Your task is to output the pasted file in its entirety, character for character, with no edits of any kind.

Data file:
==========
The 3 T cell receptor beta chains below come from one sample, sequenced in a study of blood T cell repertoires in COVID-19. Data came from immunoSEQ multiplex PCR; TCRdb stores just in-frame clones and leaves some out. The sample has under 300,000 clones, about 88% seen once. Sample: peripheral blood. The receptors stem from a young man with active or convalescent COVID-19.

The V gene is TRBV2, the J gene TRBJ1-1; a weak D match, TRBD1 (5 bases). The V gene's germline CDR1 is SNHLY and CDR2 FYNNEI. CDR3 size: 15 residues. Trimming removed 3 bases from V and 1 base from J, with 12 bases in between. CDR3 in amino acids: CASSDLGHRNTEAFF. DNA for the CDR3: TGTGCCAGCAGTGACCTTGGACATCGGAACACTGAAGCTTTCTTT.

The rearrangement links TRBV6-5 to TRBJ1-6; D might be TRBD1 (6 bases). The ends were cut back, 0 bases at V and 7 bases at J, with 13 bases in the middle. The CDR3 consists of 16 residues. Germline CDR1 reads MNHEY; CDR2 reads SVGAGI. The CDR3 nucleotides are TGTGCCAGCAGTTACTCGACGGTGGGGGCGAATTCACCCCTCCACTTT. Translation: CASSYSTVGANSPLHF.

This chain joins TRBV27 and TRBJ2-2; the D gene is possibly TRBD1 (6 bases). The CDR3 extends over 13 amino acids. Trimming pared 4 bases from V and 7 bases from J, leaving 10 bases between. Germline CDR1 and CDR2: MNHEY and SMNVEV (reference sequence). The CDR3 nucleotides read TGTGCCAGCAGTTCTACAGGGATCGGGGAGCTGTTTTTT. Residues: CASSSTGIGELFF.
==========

The 3 T cell receptor beta chains below come from one sample, sequenced in a study of blood T cell repertoires in COVID-19. Data came from immunoSEQ multiplex PCR; TCRdb stores just in-frame clones and leaves some out. The sample has under 300,000 clones, about 88% seen once. Sample: peripheral blood. The receptors stem from a young man with active or convalescent COVID-19.

The V gene is TRBV2, the J gene TRBJ1-1; a weak D match, TRBD1 (5 bases). The V gene's germline CDR1 is SNHLY and CDR2 FYNNEI. CDR3 size: 15 residues. Trimming removed 3 bases from V and 1 base from J, with 12 bases in between. CDR3 in amino acids: CASSDLGHRNTEAFF. DNA for the CDR3: TGTGCCAGCAGTGACCTTGGACATCGGAACACTGAAGCTTTCTTT.

The rearrangement links TRBV6-5 to TRBJ1-6; D might be TRBD1 (6 bases). The ends were cut back, 0 bases at V and 7 bases at J, with 13 bases in the middle. The CDR3 consists of 16 residues. Germline CDR1 reads MNHEY; CDR2 reads SVGAGI. The CDR3 nucleotides are TGTGCCAGCAGTTACTCGACGGTGGGGGCGAATTCACCCCTCCACTTT. Translation: CASSYSTVGANSPLHF.

This chain joins TRBV27 and TRBJ2-2; the D gene is possibly TRBD1 (6 bases). The CDR3 extends over 13 amino acids. Trimming pared 4 bases from V and 7 bases from J, leaving 10 bases between. Germline CDR1 and CDR2: MNHEY and SMNVEV (reference sequence). The CDR3 nucleotides read TGTGCCAGCAGTTCTACAGGGATCGGGGAGCTGTTTTTT. Residues: CASSSTGIGELFF.